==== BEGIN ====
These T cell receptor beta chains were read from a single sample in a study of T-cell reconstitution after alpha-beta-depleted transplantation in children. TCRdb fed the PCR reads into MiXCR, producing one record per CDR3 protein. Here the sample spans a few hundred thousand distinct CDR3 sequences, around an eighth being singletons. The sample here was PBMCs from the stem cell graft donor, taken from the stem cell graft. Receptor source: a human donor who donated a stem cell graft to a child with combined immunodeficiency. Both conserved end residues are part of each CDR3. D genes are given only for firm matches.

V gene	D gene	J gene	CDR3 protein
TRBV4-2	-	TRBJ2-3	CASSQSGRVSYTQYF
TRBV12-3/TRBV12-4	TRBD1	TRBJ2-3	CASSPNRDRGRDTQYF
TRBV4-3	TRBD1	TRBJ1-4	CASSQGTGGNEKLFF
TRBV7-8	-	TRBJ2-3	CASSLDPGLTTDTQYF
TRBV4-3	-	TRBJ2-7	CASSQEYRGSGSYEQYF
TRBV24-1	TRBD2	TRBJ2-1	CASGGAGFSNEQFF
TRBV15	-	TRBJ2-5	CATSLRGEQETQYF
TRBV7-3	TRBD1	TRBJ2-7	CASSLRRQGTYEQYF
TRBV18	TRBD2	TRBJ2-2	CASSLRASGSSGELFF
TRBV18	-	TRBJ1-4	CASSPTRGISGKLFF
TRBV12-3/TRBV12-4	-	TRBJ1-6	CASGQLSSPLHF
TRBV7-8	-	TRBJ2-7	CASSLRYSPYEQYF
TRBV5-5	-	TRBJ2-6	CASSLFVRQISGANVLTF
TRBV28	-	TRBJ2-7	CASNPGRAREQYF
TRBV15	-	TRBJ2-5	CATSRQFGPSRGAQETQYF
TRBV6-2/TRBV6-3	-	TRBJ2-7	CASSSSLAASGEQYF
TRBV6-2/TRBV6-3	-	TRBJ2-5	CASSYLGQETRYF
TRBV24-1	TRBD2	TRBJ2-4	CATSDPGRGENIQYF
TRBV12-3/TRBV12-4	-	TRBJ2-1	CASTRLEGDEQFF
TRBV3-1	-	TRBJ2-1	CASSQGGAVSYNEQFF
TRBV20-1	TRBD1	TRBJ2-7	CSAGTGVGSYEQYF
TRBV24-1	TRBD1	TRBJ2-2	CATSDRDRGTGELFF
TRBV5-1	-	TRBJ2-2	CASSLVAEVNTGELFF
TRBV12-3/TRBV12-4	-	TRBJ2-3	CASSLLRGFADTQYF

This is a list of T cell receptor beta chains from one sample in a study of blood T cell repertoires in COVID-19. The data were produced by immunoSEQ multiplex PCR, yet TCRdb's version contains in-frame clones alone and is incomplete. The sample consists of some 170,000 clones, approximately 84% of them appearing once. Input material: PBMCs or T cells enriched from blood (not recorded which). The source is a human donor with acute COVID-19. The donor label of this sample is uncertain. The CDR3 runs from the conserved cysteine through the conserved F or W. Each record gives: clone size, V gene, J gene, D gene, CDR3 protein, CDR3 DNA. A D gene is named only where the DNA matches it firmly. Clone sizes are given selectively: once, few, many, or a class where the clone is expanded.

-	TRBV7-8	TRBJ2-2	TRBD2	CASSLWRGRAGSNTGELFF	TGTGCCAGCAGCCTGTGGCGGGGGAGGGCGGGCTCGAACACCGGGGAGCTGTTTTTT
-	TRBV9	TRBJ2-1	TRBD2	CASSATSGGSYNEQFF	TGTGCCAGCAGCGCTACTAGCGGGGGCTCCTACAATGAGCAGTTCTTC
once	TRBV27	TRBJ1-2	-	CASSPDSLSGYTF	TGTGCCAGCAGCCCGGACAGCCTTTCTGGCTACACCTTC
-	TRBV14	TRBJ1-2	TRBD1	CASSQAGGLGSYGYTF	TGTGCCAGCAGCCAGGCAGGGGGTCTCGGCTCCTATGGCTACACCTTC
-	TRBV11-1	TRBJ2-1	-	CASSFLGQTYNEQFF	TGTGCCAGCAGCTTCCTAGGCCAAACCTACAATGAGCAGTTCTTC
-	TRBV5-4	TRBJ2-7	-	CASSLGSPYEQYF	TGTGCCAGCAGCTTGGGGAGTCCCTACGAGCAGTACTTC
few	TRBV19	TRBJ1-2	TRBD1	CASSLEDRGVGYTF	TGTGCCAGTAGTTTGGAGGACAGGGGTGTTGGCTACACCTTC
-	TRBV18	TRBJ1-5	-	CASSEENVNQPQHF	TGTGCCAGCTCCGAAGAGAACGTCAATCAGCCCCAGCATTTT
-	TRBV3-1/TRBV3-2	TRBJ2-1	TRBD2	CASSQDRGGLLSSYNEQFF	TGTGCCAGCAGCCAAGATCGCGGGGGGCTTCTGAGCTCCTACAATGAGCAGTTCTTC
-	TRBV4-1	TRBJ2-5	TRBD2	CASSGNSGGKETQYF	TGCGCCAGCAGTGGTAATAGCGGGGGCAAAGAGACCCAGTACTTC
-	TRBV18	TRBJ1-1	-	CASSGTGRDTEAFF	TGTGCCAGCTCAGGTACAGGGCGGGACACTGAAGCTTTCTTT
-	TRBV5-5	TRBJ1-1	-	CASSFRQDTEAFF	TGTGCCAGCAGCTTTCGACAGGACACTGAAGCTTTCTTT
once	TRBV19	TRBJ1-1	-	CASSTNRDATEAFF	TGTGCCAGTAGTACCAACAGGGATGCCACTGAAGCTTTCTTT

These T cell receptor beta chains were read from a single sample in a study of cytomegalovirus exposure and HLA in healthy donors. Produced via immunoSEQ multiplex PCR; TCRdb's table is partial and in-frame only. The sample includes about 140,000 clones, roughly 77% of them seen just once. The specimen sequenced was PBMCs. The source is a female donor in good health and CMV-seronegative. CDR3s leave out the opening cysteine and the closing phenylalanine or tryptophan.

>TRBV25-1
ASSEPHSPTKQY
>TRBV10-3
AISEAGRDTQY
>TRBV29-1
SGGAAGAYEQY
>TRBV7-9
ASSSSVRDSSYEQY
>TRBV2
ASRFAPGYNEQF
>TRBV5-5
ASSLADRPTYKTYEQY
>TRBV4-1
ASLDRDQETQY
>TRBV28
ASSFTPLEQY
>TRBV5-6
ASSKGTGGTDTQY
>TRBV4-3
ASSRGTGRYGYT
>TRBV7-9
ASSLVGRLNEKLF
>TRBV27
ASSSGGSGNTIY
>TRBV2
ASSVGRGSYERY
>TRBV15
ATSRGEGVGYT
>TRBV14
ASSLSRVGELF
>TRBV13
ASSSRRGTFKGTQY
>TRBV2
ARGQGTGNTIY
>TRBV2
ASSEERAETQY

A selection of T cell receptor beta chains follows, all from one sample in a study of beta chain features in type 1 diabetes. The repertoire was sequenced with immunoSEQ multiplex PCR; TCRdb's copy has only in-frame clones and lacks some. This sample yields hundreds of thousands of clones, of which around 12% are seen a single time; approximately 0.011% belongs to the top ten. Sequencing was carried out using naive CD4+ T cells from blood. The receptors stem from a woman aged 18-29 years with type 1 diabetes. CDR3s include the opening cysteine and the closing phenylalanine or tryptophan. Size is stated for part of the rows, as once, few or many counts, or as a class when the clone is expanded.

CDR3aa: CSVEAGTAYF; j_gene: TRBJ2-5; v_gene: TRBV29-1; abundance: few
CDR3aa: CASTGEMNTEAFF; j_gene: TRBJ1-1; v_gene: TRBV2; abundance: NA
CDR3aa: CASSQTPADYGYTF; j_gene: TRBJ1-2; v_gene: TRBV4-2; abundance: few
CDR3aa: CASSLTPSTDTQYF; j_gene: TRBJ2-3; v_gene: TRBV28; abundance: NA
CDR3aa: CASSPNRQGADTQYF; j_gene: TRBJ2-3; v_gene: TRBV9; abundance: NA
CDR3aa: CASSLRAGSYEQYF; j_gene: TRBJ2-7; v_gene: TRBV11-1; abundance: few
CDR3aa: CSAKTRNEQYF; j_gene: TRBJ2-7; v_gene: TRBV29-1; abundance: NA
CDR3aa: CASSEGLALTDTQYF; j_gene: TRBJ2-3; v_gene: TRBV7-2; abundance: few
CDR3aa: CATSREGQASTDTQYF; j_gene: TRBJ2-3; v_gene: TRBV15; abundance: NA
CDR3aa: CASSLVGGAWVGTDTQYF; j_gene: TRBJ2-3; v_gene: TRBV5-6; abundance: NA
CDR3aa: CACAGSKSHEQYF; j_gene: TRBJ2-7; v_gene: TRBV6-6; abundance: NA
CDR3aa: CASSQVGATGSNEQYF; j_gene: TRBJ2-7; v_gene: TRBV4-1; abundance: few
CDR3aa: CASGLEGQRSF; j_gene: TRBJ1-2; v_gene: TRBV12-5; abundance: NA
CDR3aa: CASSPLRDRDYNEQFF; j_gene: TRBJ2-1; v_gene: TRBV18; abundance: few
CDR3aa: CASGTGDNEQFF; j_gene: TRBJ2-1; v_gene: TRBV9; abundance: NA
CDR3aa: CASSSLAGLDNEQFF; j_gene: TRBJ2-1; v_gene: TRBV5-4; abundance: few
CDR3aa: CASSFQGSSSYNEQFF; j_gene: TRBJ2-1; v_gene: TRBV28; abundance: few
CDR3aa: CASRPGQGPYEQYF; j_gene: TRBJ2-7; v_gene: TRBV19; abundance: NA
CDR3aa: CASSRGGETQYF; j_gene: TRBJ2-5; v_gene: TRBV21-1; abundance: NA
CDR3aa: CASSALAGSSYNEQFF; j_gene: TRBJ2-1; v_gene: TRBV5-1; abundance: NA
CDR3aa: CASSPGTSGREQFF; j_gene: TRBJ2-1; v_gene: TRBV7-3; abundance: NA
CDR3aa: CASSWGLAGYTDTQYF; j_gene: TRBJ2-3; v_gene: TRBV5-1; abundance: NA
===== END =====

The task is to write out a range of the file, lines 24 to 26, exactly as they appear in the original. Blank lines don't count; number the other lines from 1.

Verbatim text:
TRBV24-1	TRBD1	TRBJ2-2	CATSDRDRGTGELFF
TRBV5-1	-	TRBJ2-2	CASSLVAEVNTGELFF
TRBV12-3/TRBV12-4	-	TRBJ2-3	CASSLLRGFADTQYF